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In this issue:
Ultrafast Theory at PULSE
SLAC in the News 2008

SLAC Today

Tuesday - January 6, 2009

(Photo - Todd Martinez)
In recognition of his innovations in theoretical and computational chemistry, Martinez received a fellowship—the so-called "genius award"—from the John D. and Catherine T. MacArthur Foundation in 2005. (Photo courtesy of Todd Martinez. Click for larger image.)

Ultrafast Theory at PULSE

Vision is fast. Light hits molecules in your eye and triggers a cascade of signals to paint a picture in your brain in real time. But scientists at the PULSE Institute for Ultrafast Energy Science study even faster events. Some PULSE researchers want to understand how molecules, such as those in your eye, respond the instant light strikes them.

Theoretical chemist Todd Martinez builds computational models of these chemical instants. He is joining PULSE this month, to study the world of ultrafast chemistry that will become accessible through the Linac Coherent Light Source.

"Todd helps us a lot by filling in a very important gap. His group will be the first theory group at PULSE," said PULSE Director Phil Bucksbaum. "He creates a lot of excitement in the kinds of computational chemistry that we're interested in."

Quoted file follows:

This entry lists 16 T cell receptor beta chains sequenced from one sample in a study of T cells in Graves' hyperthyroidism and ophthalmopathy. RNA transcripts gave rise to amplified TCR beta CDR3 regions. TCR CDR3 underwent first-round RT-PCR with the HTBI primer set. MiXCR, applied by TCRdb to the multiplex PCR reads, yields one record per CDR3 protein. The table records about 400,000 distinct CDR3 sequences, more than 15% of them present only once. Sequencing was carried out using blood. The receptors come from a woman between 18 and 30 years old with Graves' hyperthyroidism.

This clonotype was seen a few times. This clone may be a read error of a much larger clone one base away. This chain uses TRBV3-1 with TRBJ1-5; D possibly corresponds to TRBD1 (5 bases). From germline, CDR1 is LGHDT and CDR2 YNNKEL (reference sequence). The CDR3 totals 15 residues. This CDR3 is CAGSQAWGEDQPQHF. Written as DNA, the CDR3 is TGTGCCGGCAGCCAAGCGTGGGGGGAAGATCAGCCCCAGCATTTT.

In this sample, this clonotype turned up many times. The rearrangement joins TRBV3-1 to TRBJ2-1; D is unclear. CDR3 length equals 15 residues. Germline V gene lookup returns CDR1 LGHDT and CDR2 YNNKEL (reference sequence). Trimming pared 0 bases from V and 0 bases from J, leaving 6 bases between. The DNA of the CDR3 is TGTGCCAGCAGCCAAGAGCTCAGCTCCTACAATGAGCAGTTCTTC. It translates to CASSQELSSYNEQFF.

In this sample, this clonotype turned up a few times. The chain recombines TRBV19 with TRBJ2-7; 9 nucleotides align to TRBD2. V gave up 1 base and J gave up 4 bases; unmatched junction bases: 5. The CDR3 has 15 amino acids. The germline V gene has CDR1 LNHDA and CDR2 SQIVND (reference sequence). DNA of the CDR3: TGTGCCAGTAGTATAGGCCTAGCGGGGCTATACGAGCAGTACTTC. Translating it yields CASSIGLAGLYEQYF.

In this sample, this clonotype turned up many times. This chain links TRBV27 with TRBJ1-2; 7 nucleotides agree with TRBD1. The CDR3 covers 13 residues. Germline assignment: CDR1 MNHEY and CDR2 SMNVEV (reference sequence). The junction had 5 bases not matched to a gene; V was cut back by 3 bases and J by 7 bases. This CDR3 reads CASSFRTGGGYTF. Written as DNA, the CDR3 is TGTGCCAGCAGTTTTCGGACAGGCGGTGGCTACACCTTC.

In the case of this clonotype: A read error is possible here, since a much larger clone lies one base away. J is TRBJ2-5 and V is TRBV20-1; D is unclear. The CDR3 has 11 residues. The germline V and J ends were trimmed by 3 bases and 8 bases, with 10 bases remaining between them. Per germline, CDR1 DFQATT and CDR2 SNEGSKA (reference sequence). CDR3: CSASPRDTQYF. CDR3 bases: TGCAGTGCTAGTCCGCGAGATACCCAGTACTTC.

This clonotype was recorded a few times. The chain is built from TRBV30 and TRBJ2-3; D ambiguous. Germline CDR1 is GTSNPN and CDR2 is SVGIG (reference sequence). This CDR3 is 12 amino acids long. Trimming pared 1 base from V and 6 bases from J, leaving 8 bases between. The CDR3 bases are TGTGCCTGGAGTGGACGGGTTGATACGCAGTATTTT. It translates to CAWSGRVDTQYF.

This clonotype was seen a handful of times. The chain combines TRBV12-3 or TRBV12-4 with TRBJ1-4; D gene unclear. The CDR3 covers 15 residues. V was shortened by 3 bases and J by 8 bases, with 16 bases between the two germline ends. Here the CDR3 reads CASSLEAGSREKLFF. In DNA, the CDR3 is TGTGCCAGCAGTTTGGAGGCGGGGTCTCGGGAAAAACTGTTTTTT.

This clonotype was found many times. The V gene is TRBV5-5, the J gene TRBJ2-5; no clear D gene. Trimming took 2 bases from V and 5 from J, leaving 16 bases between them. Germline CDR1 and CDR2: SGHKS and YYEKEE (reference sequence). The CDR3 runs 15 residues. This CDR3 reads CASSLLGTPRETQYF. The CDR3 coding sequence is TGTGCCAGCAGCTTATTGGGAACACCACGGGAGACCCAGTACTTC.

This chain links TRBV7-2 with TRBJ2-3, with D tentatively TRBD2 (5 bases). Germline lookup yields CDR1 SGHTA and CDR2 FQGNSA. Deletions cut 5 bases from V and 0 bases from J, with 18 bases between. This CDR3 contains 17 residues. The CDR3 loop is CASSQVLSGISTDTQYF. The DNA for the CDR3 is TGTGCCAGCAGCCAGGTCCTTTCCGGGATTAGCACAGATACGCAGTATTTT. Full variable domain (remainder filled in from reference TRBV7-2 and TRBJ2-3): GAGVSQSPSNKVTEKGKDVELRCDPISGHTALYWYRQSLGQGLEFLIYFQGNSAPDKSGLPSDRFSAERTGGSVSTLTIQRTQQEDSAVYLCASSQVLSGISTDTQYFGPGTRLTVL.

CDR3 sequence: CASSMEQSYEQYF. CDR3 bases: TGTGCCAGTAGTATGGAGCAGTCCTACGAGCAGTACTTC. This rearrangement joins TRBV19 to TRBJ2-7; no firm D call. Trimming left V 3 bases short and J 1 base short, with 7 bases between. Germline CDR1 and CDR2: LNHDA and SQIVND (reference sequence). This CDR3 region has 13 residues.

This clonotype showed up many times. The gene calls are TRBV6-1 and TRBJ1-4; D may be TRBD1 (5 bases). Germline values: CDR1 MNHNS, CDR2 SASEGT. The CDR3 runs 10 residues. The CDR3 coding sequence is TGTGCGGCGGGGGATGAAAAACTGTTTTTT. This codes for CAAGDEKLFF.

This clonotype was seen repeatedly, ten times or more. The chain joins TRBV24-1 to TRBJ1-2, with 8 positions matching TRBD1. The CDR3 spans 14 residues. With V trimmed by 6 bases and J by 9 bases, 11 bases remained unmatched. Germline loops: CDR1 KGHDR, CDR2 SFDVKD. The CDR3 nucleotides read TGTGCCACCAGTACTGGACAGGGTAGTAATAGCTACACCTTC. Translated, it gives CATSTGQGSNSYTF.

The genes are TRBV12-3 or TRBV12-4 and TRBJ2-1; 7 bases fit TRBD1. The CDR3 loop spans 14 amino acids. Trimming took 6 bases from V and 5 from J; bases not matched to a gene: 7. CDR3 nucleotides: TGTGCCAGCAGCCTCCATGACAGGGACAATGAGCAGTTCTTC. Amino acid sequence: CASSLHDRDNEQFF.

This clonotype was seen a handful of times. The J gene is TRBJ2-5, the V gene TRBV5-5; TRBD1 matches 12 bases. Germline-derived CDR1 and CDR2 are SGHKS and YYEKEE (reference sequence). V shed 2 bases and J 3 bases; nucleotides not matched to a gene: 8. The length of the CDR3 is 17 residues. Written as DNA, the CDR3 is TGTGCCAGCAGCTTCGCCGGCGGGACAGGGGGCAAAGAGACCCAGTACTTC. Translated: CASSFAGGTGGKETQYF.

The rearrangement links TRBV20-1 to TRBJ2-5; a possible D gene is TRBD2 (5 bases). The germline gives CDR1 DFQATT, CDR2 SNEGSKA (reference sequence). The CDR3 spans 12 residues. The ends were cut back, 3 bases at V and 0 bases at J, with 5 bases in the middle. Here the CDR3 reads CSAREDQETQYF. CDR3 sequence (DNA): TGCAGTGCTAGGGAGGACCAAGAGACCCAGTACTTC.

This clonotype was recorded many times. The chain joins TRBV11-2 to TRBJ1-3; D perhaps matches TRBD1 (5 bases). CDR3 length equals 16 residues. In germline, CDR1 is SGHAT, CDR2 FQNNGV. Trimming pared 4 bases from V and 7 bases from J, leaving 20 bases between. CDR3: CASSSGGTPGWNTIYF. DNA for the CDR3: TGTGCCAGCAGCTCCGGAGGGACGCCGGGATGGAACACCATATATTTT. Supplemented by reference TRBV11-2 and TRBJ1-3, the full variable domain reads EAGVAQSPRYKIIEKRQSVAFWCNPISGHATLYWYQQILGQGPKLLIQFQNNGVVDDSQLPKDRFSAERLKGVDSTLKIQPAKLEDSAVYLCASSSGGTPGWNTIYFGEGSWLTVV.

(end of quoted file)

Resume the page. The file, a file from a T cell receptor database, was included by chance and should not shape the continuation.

Martinez models how the electrons and nuclei of atoms react mere femtoseconds, or quadrillionths of a second, after they're bombarded with light. When light hits a molecule, its energy excites electrons in the atoms that make up the molecule. As the electrons relax, their energy spreads to the nuclei of the atoms, which begin to move. These motions eventually lead to the molecular rotations and shape changes of chemical reactions.  Read more...

In 2008, SLAC-related research made big news with (clockwise from top left) BaBar's discovery of the lowest energy state of bottomonium, the launch of the Fermi Gamma-ray Space Telescope, the first beam in the Large Hadron Collider, and new types of iron superconductors.

SLAC in the News 2008

SLAC-related experiments made big news in the past 12 months. December issues of publications ranging from Physics News Update to Science highlighted 2008's top news stories, many of which included research conducted at SLAC.

Physics News Update's top 10 scientific stories of the year included three projects involving the laboratory: the BaBar discovery of the lowest energy state of bottomonium, advancements in new types of superconductors, and the start-up of the Large Hadron Collider.

Both Nature and Science also named the LHC among their biggest news stories of the year, and Science named the Fermi Gamma-ray Space Telescope among the magazine's top areas to watch in 2009.


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